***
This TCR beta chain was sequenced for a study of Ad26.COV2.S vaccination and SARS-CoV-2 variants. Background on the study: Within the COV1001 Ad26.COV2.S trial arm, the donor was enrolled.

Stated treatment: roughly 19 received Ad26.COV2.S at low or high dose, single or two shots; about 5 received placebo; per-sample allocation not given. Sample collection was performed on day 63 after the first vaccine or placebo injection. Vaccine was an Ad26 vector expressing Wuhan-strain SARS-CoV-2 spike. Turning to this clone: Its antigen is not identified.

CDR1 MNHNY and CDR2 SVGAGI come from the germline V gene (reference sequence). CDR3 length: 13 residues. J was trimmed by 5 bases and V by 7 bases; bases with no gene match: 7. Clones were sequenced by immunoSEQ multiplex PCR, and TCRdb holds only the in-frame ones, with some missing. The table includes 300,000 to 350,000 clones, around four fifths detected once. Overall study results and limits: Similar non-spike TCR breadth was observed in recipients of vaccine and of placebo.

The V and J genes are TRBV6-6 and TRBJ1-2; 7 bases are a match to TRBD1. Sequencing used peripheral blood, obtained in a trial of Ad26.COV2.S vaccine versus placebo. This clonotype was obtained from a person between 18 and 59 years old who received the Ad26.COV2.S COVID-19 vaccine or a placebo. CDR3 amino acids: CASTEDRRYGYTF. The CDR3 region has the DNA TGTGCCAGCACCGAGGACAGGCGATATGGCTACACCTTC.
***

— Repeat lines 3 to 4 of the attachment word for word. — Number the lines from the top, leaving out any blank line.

CDR1 MNHNY and CDR2 SVGAGI come from the germline V gene (reference sequence). CDR3 length: 13 residues. J was trimmed by 5 bases and V by 7 bases; bases with no gene match: 7. Clones were sequenced by immunoSEQ multiplex PCR, and TCRdb holds only the in-frame ones, with some missing. The table includes 300,000 to 350,000 clones, around four fifths detected once. Overall study results and limits: Similar non-spike TCR breadth was observed in recipients of vaccine and of placebo.

The V and J genes are TRBV6-6 and TRBJ1-2; 7 bases are a match to TRBD1. Sequencing used peripheral blood, obtained in a trial of Ad26.COV2.S vaccine versus placebo. This clonotype was obtained from a person between 18 and 59 years old who received the Ad26.COV2.S COVID-19 vaccine or a placebo. CDR3 amino acids: CASTEDRRYGYTF. The CDR3 region has the DNA TGTGCCAGCACCGAGGACAGGCGATATGGCTACACCTTC.